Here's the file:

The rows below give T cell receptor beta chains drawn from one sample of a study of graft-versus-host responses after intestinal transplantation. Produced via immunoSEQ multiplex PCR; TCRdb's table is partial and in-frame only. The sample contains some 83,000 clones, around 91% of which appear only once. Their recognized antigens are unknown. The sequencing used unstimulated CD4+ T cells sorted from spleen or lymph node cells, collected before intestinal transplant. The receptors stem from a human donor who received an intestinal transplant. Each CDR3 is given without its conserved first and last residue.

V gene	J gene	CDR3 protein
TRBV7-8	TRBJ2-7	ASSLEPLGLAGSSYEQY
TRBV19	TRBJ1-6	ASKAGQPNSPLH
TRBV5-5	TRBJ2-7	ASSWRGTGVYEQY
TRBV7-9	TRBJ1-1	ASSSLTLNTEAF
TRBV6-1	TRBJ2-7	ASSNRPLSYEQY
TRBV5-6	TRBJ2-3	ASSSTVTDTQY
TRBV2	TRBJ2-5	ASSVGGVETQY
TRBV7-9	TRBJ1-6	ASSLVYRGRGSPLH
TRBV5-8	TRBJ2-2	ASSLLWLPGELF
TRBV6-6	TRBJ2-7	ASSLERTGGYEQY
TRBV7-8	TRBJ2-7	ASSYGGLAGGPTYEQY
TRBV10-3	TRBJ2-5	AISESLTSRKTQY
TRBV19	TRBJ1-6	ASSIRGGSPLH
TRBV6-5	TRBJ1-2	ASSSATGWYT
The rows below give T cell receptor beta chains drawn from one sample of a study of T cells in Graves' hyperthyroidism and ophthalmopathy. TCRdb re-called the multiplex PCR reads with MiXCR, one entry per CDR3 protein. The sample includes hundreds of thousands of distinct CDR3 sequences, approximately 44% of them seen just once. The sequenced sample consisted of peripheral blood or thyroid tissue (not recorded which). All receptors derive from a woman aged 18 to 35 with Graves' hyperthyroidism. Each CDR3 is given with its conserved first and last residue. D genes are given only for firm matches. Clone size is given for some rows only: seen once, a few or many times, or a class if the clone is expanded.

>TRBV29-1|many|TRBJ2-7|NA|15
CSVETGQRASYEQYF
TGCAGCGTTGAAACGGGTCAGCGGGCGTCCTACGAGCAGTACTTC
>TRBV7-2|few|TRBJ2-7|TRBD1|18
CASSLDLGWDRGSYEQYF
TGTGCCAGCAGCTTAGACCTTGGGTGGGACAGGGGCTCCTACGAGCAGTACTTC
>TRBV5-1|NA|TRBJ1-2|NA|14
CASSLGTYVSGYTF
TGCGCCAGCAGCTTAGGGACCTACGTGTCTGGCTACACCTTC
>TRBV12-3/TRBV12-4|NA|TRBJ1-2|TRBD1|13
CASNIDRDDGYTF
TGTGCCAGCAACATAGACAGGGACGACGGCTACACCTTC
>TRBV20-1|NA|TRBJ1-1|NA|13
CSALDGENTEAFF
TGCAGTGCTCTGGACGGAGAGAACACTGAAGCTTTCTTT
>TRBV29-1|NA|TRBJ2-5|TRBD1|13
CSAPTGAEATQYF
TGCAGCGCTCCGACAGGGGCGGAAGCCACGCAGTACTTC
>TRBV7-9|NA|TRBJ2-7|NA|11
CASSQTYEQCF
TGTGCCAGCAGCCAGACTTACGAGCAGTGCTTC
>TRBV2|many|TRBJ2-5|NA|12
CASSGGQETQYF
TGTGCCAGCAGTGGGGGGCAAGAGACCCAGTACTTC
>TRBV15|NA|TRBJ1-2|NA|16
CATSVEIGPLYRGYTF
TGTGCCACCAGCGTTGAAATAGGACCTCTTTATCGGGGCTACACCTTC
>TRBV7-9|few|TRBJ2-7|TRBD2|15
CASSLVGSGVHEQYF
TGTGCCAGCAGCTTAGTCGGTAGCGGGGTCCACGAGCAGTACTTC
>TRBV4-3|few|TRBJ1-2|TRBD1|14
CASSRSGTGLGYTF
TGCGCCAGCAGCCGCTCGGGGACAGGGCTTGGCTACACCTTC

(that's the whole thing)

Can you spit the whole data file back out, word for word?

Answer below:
The rows below give T cell receptor beta chains drawn from one sample of a study of graft-versus-host responses after intestinal transplantation. Produced via immunoSEQ multiplex PCR; TCRdb's table is partial and in-frame only. The sample contains some 83,000 clones, around 91% of which appear only once. Their recognized antigens are unknown. The sequencing used unstimulated CD4+ T cells sorted from spleen or lymph node cells, collected before intestinal transplant. The receptors stem from a human donor who received an intestinal transplant. Each CDR3 is given without its conserved first and last residue.

V gene	J gene	CDR3 protein
TRBV7-8	TRBJ2-7	ASSLEPLGLAGSSYEQY
TRBV19	TRBJ1-6	ASKAGQPNSPLH
TRBV5-5	TRBJ2-7	ASSWRGTGVYEQY
TRBV7-9	TRBJ1-1	ASSSLTLNTEAF
TRBV6-1	TRBJ2-7	ASSNRPLSYEQY
TRBV5-6	TRBJ2-3	ASSSTVTDTQY
TRBV2	TRBJ2-5	ASSVGGVETQY
TRBV7-9	TRBJ1-6	ASSLVYRGRGSPLH
TRBV5-8	TRBJ2-2	ASSLLWLPGELF
TRBV6-6	TRBJ2-7	ASSLERTGGYEQY
TRBV7-8	TRBJ2-7	ASSYGGLAGGPTYEQY
TRBV10-3	TRBJ2-5	AISESLTSRKTQY
TRBV19	TRBJ1-6	ASSIRGGSPLH
TRBV6-5	TRBJ1-2	ASSSATGWYT
The rows below give T cell receptor beta chains drawn from one sample of a study of T cells in Graves' hyperthyroidism and ophthalmopathy. TCRdb re-called the multiplex PCR reads with MiXCR, one entry per CDR3 protein. The sample includes hundreds of thousands of distinct CDR3 sequences, approximately 44% of them seen just once. The sequenced sample consisted of peripheral blood or thyroid tissue (not recorded which). All receptors derive from a woman aged 18 to 35 with Graves' hyperthyroidism. Each CDR3 is given with its conserved first and last residue. D genes are given only for firm matches. Clone size is given for some rows only: seen once, a few or many times, or a class if the clone is expanded.

>TRBV29-1|many|TRBJ2-7|NA|15
CSVETGQRASYEQYF
TGCAGCGTTGAAACGGGTCAGCGGGCGTCCTACGAGCAGTACTTC
>TRBV7-2|few|TRBJ2-7|TRBD1|18
CASSLDLGWDRGSYEQYF
TGTGCCAGCAGCTTAGACCTTGGGTGGGACAGGGGCTCCTACGAGCAGTACTTC
>TRBV5-1|NA|TRBJ1-2|NA|14
CASSLGTYVSGYTF
TGCGCCAGCAGCTTAGGGACCTACGTGTCTGGCTACACCTTC
>TRBV12-3/TRBV12-4|NA|TRBJ1-2|TRBD1|13
CASNIDRDDGYTF
TGTGCCAGCAACATAGACAGGGACGACGGCTACACCTTC
>TRBV20-1|NA|TRBJ1-1|NA|13
CSALDGENTEAFF
TGCAGTGCTCTGGACGGAGAGAACACTGAAGCTTTCTTT
>TRBV29-1|NA|TRBJ2-5|TRBD1|13
CSAPTGAEATQYF
TGCAGCGCTCCGACAGGGGCGGAAGCCACGCAGTACTTC
>TRBV7-9|NA|TRBJ2-7|NA|11
CASSQTYEQCF
TGTGCCAGCAGCCAGACTTACGAGCAGTGCTTC
>TRBV2|many|TRBJ2-5|NA|12
CASSGGQETQYF
TGTGCCAGCAGTGGGGGGCAAGAGACCCAGTACTTC
>TRBV15|NA|TRBJ1-2|NA|16
CATSVEIGPLYRGYTF
TGTGCCACCAGCGTTGAAATAGGACCTCTTTATCGGGGCTACACCTTC
>TRBV7-9|few|TRBJ2-7|TRBD2|15
CASSLVGSGVHEQYF
TGTGCCAGCAGCTTAGTCGGTAGCGGGGTCCACGAGCAGTACTTC
>TRBV4-3|few|TRBJ1-2|TRBD1|14
CASSRSGTGLGYTF
TGCGCCAGCAGCCGCTCGGGGACAGGGCTTGGCTACACCTTC